A 14-year-old Manhattan girl has learned firsthand the power of speaking up.
Months after Sasha Matthews, of the Upper West Side, tweeted about the copyright policy of the Scholastic Art & Writing Awards, the organization behind the national teen competition, which gets hundreds of thousands of submissions, announced new participation terms.
Matthews, a cartoonist known for her “Everyday Superheroes” comic book that raises money for the American Civil Liberties Union, questioned why winners of the contest would have to grant the Alliance for Young Artists & Writers Inc. the copyright to their work for two years.
The Alliance, which administers the awards, contacted her shortly after and said it would be reviewing the terms in its annual review over the summer. Last week, with the opening of submissions for this year’s contest, the nonprofit said it will no longer require that two-year grant of exclusive rights.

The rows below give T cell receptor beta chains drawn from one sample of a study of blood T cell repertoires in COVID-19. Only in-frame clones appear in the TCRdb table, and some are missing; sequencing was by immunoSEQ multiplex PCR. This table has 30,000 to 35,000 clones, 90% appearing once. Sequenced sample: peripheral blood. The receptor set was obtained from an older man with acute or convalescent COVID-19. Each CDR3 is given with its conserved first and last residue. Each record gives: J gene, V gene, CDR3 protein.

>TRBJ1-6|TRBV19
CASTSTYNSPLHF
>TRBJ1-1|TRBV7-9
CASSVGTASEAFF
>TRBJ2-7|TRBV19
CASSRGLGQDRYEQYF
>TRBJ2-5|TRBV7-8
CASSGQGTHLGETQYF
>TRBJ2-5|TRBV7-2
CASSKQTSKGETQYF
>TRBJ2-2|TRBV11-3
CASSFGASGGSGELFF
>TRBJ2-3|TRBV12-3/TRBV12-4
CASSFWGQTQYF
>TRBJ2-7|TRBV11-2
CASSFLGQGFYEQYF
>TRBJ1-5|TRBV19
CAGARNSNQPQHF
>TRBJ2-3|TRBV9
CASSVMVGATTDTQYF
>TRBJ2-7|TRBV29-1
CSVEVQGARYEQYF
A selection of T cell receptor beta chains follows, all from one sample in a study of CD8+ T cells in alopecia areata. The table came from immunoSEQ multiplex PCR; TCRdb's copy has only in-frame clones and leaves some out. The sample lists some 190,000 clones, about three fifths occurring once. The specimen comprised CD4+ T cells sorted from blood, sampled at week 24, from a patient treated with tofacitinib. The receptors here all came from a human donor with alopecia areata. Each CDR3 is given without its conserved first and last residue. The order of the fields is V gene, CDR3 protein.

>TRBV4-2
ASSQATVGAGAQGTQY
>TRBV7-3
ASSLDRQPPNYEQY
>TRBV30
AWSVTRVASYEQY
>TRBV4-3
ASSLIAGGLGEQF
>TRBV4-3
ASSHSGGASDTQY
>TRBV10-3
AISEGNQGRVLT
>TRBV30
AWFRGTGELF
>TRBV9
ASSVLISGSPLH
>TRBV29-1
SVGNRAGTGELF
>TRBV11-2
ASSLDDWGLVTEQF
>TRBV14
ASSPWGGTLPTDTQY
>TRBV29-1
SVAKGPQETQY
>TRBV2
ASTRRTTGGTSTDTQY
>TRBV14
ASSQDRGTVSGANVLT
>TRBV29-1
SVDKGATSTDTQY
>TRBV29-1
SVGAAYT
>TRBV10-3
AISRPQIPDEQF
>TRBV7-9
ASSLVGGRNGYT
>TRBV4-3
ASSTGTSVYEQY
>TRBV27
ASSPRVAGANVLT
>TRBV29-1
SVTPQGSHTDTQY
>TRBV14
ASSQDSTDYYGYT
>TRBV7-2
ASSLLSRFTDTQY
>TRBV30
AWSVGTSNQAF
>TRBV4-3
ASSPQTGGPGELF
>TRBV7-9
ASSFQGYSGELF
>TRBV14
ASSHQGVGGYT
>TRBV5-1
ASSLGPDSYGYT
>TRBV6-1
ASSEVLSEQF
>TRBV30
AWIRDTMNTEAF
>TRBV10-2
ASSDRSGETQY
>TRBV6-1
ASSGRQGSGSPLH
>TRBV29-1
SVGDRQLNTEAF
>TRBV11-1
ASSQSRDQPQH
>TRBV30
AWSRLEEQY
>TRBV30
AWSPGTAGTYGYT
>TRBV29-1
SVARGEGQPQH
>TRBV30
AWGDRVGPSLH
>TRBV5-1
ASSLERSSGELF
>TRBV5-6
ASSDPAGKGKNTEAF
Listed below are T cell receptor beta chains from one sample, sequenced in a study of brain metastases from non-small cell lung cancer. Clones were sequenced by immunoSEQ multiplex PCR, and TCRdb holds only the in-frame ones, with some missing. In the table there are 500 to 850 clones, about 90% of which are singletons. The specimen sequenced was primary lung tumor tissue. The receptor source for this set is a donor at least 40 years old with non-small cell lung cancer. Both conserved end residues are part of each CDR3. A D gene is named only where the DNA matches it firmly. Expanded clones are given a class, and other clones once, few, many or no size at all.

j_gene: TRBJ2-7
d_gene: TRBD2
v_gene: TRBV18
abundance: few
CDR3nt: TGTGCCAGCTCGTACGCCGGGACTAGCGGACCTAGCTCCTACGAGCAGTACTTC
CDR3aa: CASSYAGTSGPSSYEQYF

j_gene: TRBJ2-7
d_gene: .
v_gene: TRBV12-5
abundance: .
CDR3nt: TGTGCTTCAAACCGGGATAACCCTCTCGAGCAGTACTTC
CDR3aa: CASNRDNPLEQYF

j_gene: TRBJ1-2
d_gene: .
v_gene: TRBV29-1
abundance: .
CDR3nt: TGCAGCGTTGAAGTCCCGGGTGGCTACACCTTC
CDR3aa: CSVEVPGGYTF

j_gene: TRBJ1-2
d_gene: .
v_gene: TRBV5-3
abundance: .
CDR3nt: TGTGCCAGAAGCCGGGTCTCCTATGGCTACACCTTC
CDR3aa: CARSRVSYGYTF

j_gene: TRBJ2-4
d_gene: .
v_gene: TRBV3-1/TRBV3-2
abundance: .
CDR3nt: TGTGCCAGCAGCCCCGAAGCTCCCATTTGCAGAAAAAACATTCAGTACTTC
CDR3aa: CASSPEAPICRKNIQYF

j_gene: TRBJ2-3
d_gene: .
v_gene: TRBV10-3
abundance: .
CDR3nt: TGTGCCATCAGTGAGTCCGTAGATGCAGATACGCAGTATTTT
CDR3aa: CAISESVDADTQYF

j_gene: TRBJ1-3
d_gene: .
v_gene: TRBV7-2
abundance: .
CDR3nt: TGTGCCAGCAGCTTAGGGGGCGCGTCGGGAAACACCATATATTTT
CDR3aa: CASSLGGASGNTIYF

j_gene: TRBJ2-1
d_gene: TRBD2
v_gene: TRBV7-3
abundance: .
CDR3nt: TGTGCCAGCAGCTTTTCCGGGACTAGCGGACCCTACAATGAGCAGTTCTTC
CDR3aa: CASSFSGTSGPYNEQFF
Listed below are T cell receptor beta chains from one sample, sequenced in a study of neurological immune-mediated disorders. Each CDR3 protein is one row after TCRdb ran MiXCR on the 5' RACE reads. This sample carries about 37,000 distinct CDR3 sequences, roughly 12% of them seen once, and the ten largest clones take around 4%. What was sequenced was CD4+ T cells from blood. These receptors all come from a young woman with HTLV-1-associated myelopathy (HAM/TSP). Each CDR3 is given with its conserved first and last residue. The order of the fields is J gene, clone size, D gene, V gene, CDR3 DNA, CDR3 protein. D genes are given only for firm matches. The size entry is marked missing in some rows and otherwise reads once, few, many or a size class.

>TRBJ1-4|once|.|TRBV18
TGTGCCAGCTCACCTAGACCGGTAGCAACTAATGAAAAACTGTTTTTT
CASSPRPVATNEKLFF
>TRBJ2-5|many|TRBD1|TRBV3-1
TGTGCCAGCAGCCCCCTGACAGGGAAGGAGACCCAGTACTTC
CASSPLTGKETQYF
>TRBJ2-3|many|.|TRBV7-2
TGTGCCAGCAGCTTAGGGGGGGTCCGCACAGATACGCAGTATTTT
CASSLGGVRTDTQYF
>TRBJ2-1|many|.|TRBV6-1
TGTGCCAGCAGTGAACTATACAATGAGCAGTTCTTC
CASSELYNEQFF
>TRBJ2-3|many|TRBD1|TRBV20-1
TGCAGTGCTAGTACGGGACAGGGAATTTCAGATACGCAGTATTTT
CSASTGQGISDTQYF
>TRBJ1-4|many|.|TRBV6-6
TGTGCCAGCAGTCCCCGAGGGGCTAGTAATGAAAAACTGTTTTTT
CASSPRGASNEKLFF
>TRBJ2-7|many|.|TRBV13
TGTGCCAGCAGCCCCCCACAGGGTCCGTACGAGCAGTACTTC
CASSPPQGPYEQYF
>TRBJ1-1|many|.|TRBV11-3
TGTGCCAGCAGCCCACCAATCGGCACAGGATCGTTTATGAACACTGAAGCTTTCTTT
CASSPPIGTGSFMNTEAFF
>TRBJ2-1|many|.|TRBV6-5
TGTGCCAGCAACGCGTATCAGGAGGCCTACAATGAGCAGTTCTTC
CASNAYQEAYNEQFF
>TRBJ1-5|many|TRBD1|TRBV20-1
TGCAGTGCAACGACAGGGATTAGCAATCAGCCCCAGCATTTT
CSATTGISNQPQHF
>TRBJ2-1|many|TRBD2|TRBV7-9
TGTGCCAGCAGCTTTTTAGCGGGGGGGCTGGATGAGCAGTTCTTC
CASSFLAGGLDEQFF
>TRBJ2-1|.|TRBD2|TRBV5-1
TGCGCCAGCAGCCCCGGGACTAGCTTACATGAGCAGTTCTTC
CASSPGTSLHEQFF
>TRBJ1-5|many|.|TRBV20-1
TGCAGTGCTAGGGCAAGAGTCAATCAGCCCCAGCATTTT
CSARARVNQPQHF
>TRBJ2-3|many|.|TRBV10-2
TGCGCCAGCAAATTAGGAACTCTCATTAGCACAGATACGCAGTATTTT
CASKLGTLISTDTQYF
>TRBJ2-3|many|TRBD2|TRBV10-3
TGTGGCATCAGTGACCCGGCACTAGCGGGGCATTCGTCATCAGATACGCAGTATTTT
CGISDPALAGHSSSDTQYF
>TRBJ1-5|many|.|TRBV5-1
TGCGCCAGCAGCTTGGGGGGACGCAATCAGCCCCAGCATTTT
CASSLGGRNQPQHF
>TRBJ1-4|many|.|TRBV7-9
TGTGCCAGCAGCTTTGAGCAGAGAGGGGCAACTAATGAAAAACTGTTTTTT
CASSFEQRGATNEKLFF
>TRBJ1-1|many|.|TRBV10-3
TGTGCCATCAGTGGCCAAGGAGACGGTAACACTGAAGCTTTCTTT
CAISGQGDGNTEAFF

“Teens who participate in the awards now grant the Alliance a non-exclusive license to promote submitted works to a wide audience through exhibitions, special events, publication, and social media,” Virginia McEnerney, executive director of the Alliance, said in a statement.
With this change, the creators keep the copyright, but still allow the Alliance to promote and publish their work.
Matthews was pleasantly surprised when one of the executives involved emailed her dad about the change.
“No one would really expect a kid to make a difference,” she said.
The ninth-grader, who recently drew a comic about the separations of migrant children and their parents, hopes this experience will help encourage “people to do activism even if you think nothing’s going to come of it.”